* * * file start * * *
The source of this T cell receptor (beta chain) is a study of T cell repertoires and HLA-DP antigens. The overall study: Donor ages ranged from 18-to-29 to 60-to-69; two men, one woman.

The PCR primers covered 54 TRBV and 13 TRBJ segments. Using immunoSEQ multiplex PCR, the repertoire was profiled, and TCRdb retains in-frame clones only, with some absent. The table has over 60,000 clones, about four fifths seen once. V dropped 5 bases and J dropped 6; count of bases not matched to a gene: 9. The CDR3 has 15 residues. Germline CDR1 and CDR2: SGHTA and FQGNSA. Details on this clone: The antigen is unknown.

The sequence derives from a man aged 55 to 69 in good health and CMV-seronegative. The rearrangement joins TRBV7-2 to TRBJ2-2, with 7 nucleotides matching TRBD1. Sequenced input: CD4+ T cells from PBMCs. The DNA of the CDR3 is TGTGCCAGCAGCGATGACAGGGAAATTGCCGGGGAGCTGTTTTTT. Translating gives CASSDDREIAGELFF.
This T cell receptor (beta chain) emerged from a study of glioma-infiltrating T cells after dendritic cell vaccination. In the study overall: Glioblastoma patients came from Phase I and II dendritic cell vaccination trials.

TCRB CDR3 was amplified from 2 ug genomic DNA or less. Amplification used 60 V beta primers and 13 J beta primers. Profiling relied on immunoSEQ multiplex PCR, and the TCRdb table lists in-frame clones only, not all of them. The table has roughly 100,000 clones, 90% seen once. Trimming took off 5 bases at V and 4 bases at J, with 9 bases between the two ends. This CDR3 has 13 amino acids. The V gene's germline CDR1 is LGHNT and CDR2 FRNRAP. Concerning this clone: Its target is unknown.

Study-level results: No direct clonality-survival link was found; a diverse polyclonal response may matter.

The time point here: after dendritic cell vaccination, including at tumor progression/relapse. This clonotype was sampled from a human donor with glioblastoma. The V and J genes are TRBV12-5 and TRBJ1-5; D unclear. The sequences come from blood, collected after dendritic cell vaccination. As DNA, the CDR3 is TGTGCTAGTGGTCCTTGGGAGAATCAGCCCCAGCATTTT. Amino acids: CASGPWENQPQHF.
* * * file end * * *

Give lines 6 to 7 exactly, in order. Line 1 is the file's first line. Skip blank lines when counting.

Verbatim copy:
Study-level results: No direct clonality-survival link was found; a diverse polyclonal response may matter.

The time point here: after dendritic cell vaccination, including at tumor progression/relapse. This clonotype was sampled from a human donor with glioblastoma. The V and J genes are TRBV12-5 and TRBJ1-5; D unclear. The sequences come from blood, collected after dendritic cell vaccination. As DNA, the CDR3 is TGTGCTAGTGGTCCTTGGGAGAATCAGCCCCAGCATTTT. Amino acids: CASGPWENQPQHF.